The longest I’ve sat in meditation was for 10 days during a Vipassana course. Even so, I was apprehensive about sitting in meditation all night. I love my sleep, and even in the Vipassana course, we got to sleep! But the all-night Dukh Bhanjan meditation to end suffering at Southall’s Gurdwara was calling me. Chanting ‘Wahe Guru’ from 9pm on Saturday to 5am on Sunday, it was an evening for contemplation, cleansing and healing.
Acknowledging my apprehensions, Prof Surinder Singh, who was leading the event, said before we started our journey: ‘This night will pass. Seven hours of meditation is a long time, but it will pass. Whether you’re asleep in bed or sitting in meditation, it makes no difference. It will pass.’
And so it did. As we chanted ‘Wahe Guru’ – a sacred exclamation of enlightenment – accompanied by Raj Academy ragis playing Sikh string instruments, the meditation took me on a journey of highs and lows. At times I was so lost in the sound current and felt at one with everyone and everything; at others (I’m looking at you, 3am!) I was exasperated, exhausted and desperate to sleep. I continued to chant through the undulations in mood, the mantra carrying me from one moment to the next. And once I opened my eyes to see the supermoon shining upon us through the gurdwara window. Until finally, we landed at 5am, by which time, I have to admit, the world looked a little trippy!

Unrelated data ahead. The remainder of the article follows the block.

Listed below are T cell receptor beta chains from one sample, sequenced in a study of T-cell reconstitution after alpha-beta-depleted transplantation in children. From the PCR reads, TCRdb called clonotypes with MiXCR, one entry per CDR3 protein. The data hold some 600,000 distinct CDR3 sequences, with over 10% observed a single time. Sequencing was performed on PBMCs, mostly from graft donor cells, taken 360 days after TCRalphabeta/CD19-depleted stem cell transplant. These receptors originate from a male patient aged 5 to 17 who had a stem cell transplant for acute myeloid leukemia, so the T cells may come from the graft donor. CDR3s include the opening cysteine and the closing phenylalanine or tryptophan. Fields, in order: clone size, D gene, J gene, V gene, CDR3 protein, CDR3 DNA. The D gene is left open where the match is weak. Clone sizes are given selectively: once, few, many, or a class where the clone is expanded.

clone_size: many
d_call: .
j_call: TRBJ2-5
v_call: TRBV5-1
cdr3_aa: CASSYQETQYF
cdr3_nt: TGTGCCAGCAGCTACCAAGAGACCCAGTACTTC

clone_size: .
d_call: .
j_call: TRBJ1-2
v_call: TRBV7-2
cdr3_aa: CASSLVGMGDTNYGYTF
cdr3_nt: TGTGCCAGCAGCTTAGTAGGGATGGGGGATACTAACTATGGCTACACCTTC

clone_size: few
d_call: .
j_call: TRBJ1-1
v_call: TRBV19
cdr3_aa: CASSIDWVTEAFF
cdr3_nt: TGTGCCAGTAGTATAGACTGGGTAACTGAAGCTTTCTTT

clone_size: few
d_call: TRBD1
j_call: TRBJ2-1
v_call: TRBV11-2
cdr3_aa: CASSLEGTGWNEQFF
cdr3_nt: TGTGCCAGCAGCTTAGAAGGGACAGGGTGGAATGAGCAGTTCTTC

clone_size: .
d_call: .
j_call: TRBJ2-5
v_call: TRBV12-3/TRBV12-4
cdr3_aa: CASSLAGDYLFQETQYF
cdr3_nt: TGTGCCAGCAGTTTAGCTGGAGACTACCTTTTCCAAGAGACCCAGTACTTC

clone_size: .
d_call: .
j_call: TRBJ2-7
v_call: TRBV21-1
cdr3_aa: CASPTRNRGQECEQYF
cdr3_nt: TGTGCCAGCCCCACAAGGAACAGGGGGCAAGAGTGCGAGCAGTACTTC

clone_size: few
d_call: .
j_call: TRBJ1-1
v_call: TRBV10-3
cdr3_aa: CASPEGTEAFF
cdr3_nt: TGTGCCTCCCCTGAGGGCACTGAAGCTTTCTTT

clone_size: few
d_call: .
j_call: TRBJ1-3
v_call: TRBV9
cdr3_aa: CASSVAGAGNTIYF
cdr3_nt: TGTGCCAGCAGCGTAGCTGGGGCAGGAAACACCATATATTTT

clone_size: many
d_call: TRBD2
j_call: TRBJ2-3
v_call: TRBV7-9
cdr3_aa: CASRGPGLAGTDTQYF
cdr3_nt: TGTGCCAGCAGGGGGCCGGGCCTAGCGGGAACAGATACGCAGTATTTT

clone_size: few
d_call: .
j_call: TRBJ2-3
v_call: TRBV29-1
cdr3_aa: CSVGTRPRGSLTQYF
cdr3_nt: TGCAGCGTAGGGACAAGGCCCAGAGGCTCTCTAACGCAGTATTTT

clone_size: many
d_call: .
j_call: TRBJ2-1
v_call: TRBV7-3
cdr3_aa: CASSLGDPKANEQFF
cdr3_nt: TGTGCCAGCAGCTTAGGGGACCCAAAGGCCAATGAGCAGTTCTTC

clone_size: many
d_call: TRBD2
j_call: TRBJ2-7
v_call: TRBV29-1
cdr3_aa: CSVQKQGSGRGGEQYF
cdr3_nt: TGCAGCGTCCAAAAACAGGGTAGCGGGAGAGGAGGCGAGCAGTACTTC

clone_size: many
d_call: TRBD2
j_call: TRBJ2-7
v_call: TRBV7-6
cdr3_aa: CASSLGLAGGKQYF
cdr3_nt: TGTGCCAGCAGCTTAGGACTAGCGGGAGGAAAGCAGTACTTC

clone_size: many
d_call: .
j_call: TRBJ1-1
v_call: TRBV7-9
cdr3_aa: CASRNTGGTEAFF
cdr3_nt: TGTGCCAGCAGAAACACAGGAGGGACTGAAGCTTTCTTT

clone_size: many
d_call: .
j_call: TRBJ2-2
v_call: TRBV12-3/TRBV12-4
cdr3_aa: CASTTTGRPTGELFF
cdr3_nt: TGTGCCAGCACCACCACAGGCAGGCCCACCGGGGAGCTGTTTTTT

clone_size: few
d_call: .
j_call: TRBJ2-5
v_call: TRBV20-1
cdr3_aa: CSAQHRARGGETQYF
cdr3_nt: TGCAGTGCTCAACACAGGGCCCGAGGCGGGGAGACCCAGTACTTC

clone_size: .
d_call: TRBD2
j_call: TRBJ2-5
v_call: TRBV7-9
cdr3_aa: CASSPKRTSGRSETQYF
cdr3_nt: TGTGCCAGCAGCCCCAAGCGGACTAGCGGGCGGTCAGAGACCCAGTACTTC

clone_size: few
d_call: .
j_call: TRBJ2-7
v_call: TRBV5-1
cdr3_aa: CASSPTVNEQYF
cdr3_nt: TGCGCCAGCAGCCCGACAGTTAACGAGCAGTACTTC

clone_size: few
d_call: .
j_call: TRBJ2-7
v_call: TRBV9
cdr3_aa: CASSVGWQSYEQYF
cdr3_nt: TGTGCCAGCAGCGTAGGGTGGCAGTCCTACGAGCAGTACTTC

The next day I felt so soft and open. I slept for a few hours when I got home, and when I woke I had a very gentle day; I did my yoga and meditation, some painting (a joy, I normally don’t get around to it!), made some delicious food. I generally felt very emotional and shed a few tears. And I slept extremely well that night.
If you get a chance to attend one of these events, PLEASE GO! It was truly magical. There’s one every autumn at the Southall Gurdwara.
Sat nam x